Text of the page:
Some of us will reach out to others in this time, needing social interaction in any form. We’re the ones making videos on social media or trying to organize family Zoom meetings. We just need people around us to help us feel like it’s all going to be okay. We’re trying to do our part to social distance, but it’s hard. And that’s a perfectly understandable response to the situation.
Some of us will find mixtures of these approaches to work for us or completely different approaches. Some of us will swear this is the worst time in our lives. For some of us, we will choose to look at the positives and find something good in all of this.
No matter how we choose to handle this crisis as individuals, however, that’s the thing--they are all acceptable ways. As long as we are doing our best to follow the guidelines of the state and the government to help put an end to this, there isn’t a single right way to handle our changed world. We all need to find the approach on our own that works for us.
However, what I do think we all need to do is be more understanding of this fact. I’ve seen so many articles, posts, and comments online slamming other people for how they are dealing with the situation. Please, please, please do your best to extend kindness and understanding to others. None of us expected this crisis or wanted it to hit home. None of us wanted to see family members sick or unemployed or struggling. None of us wanted to wake up to everything changed in our lives.
But here we are. And now it’s our job to do the best with it in the way that works for us—and to extend graciousness to each other in this difficult time. Wearing masks and social distancing isn’t the only way we can succeed in this together. It is also through extending kindness, understanding, and patience, especially online where it seems like judgement and anger run rampant.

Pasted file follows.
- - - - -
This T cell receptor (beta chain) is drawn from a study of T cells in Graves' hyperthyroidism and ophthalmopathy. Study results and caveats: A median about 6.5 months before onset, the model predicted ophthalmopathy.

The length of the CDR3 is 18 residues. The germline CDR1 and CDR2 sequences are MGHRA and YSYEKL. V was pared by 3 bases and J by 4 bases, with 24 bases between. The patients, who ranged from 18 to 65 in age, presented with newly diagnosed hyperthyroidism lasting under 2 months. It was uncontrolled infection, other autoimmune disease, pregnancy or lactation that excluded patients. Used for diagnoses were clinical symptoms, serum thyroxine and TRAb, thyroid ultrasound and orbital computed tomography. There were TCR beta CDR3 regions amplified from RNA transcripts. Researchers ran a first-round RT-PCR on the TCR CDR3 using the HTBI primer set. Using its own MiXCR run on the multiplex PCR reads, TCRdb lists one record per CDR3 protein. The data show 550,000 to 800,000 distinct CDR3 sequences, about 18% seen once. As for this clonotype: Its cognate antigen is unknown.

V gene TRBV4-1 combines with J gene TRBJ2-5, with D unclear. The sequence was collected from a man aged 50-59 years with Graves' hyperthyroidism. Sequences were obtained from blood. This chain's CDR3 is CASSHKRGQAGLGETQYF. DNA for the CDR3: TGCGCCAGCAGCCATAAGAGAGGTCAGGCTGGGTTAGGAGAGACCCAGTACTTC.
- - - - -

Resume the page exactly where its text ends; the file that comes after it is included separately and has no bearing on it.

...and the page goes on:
So however you’re handling this crisis: Keep doing your best. Reach out if you need help. And remember that you’re doing okay, no matter how you’re doing it.
Stay Safe and Be True,
L.A. Detwiler, Author
The Girl Who Loved Tom Gordon by Stephen King
My rating: 4 of 5 stars
This book is a slow-build that is masterfully crafted to build tension despite a pretty simple plot line. Tricia, nine-years-old, gets lost in the woods when out on a hike with her family. The book follows her harrowing journey through the woods and the psychological effects it has on her.
Overall, there isn't a lot of action in this book or obvious scares that you would expect in a King book. Nonetheless, the eerie atmosphere coupled with the psychological terror builds a creepy read you can really put yourself in.
The book oozes with outstanding description that really makes the scenes come to life. This book is a perfect read for writers because it really shows the power of masterfully crafted descriptions and how word choice can really bring a particular mood to the forefront. This work also shows that terror often comes from the inside and doesn't have to involve relentless chases and horrors. The scariest things can often be the most realistic, and that's what really haunts in this book: the fact that so many of us could picture this happening to us or a family member.
The ending was a bit anti-climactic, but overall this book was a quick read that shows how good of a writer Stephen King really is. With a limited setting and characters, he was able to weave a tale that sticks with the reader long after the final page.
View all my reviews
USA TODAY Bestselling Thriller author with Avon Books (HarperCollins), The Widow Next Door